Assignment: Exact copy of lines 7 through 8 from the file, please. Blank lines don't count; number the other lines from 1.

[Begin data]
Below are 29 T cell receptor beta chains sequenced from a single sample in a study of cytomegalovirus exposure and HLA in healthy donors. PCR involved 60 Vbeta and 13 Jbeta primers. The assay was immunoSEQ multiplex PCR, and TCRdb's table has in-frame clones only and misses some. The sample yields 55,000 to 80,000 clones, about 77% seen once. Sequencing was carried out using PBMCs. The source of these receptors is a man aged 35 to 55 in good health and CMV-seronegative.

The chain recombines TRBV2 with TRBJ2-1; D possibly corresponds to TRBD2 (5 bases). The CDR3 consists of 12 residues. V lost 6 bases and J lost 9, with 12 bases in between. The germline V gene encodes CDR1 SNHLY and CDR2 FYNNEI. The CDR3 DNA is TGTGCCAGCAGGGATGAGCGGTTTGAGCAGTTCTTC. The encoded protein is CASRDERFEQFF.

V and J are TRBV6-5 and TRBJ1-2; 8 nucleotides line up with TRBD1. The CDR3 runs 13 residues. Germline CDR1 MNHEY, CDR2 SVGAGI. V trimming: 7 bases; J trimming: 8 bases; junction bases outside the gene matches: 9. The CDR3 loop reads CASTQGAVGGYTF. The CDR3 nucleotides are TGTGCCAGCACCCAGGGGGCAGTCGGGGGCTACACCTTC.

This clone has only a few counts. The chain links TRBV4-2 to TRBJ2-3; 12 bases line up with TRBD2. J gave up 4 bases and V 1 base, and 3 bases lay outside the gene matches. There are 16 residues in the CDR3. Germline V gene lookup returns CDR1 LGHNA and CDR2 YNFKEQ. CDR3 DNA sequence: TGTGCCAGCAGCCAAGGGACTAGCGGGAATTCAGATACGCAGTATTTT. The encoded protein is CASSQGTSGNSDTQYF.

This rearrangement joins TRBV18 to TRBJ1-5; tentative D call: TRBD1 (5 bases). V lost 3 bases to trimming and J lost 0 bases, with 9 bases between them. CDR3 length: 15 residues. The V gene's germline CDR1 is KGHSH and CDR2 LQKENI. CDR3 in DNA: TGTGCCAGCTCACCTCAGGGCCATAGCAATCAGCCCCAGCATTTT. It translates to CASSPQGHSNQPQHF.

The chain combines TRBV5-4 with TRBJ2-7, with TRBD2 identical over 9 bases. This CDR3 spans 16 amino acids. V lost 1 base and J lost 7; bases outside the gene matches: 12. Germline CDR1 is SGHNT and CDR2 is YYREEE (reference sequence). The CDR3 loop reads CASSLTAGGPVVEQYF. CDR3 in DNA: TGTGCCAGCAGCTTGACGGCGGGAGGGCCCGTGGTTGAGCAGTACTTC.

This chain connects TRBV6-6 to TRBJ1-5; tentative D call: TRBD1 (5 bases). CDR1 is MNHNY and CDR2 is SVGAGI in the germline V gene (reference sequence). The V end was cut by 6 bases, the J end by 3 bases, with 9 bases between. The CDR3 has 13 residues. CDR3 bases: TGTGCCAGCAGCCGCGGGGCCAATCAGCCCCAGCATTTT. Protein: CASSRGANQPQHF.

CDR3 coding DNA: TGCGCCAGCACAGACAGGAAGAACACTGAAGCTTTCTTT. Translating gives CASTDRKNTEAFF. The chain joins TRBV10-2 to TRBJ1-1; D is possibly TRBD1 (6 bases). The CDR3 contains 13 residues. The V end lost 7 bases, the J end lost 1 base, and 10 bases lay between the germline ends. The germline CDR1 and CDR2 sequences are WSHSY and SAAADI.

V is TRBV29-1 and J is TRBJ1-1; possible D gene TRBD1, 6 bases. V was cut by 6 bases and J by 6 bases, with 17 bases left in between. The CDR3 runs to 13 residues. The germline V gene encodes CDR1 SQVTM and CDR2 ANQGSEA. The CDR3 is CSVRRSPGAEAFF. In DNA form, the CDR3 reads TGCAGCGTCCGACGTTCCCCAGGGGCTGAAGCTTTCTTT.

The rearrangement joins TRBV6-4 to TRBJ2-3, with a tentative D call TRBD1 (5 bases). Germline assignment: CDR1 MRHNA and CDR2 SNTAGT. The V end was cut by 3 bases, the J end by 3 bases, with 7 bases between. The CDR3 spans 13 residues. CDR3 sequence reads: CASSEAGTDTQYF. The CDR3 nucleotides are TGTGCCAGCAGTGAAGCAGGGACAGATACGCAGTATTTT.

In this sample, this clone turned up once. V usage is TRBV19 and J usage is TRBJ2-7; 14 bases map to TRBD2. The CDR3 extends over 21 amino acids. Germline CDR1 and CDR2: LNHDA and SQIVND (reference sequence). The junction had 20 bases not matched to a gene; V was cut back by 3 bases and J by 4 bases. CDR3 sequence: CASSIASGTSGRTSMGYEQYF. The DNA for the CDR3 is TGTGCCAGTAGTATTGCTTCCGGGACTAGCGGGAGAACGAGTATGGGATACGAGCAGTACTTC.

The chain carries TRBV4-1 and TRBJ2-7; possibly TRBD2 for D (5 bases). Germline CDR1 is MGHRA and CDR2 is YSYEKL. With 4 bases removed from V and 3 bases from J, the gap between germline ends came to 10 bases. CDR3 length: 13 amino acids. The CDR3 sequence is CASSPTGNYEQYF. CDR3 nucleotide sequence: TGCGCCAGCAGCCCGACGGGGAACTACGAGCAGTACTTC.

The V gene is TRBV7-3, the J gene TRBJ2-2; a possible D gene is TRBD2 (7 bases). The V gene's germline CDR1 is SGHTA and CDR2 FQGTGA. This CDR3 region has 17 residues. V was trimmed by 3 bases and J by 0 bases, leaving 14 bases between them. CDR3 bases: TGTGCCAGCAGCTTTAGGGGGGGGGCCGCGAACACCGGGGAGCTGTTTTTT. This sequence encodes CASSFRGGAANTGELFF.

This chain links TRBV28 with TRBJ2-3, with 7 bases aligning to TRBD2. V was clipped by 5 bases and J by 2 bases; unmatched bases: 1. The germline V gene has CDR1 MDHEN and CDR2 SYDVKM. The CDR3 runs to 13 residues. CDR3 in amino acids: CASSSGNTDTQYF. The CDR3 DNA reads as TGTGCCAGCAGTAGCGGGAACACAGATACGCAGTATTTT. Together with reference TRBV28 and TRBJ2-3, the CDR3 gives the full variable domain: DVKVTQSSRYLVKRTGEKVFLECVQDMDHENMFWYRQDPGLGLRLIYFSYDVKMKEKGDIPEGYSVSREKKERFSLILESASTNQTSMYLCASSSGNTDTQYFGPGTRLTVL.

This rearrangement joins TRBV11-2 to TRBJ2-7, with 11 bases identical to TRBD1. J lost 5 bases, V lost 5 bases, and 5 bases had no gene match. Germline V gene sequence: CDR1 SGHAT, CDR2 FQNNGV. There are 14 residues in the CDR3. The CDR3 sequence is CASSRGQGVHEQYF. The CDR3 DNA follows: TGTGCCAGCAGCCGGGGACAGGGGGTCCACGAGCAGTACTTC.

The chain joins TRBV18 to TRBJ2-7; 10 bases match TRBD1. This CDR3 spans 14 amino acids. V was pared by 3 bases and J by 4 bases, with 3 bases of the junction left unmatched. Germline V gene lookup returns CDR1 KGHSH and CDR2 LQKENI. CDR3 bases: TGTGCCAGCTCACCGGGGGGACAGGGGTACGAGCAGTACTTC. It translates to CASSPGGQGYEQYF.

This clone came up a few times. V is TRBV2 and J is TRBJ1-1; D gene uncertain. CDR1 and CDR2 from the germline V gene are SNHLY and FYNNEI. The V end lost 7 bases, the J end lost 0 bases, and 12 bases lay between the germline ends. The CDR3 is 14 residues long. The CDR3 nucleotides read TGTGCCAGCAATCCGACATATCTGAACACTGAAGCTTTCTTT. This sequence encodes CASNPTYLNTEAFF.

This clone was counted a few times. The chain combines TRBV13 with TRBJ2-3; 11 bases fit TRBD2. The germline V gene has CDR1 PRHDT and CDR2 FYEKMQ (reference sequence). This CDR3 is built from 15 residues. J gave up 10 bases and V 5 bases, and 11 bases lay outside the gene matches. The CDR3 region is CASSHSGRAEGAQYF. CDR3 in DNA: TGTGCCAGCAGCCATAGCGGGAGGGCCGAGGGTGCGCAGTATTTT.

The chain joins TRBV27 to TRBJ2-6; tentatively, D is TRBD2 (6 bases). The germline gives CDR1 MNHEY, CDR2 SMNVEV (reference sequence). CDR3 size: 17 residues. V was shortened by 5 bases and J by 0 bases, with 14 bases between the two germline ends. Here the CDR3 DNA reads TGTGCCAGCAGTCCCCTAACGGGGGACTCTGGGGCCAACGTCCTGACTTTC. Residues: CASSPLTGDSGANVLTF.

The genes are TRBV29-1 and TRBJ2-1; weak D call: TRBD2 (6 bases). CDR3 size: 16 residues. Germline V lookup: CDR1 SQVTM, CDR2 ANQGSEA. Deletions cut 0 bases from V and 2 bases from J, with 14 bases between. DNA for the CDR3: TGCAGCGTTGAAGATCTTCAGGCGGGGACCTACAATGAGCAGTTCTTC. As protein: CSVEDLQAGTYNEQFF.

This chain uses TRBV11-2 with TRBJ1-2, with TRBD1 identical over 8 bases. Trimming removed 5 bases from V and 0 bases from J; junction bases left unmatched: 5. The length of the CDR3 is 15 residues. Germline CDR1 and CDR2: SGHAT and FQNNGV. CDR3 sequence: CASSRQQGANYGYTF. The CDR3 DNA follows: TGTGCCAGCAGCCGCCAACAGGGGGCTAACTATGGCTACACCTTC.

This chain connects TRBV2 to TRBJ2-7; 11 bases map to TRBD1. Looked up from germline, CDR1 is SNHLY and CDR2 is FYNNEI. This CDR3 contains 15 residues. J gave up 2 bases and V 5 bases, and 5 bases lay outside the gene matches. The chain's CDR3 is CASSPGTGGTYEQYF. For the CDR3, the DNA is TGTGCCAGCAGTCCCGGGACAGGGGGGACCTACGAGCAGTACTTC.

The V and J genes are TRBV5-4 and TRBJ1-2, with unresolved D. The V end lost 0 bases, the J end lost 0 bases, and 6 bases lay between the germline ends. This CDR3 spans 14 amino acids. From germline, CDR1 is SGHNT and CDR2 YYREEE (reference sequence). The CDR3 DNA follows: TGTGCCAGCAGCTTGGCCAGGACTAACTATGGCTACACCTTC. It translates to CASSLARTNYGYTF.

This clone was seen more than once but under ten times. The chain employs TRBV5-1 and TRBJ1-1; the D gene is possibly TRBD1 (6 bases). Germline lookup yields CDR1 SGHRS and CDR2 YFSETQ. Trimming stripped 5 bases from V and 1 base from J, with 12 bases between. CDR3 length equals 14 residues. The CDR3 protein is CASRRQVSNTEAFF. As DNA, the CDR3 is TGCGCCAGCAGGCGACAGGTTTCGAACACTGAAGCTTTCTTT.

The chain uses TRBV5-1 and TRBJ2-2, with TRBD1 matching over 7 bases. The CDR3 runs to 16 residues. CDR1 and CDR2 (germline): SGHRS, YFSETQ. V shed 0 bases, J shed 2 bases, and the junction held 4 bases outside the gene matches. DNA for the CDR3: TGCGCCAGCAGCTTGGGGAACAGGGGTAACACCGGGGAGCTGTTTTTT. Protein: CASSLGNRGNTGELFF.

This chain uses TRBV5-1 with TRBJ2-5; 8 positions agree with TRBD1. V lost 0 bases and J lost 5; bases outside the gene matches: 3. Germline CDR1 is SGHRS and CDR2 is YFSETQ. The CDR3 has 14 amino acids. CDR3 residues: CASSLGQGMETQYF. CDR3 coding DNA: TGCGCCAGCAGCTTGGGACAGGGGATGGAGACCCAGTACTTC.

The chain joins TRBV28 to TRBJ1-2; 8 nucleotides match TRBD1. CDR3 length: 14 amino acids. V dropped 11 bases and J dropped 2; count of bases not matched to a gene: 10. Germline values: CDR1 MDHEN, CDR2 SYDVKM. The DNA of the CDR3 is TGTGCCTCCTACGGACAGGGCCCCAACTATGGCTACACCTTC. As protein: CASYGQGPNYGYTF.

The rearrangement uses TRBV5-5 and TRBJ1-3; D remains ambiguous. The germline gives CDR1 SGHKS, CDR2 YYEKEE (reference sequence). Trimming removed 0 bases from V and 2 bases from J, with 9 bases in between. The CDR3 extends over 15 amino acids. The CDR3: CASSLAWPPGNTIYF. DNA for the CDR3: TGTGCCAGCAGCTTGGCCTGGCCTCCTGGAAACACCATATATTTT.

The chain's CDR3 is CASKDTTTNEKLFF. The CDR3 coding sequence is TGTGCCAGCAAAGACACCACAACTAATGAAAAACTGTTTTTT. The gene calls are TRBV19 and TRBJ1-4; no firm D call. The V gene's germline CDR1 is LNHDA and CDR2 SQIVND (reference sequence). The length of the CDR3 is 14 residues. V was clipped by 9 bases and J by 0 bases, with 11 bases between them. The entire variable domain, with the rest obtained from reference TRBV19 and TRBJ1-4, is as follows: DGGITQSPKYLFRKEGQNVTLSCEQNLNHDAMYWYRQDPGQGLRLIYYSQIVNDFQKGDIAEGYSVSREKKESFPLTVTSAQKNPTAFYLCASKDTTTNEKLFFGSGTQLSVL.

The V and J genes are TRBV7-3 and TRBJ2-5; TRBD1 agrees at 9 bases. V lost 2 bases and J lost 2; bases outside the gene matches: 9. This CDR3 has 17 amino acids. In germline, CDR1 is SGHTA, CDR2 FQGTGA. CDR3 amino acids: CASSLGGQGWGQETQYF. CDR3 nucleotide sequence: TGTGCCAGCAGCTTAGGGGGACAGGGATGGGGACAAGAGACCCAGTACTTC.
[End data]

This chain connects TRBV6-6 to TRBJ1-5; tentative D call: TRBD1 (5 bases). CDR1 is MNHNY and CDR2 is SVGAGI in the germline V gene (reference sequence). The V end was cut by 6 bases, the J end by 3 bases, with 9 bases between. The CDR3 has 13 residues. CDR3 bases: TGTGCCAGCAGCCGCGGGGCCAATCAGCCCCAGCATTTT. Protein: CASSRGANQPQHF.

CDR3 coding DNA: TGCGCCAGCACAGACAGGAAGAACACTGAAGCTTTCTTT. Translating gives CASTDRKNTEAFF. The chain joins TRBV10-2 to TRBJ1-1; D is possibly TRBD1 (6 bases). The CDR3 contains 13 residues. The V end lost 7 bases, the J end lost 1 base, and 10 bases lay between the germline ends. The germline CDR1 and CDR2 sequences are WSHSY and SAAADI.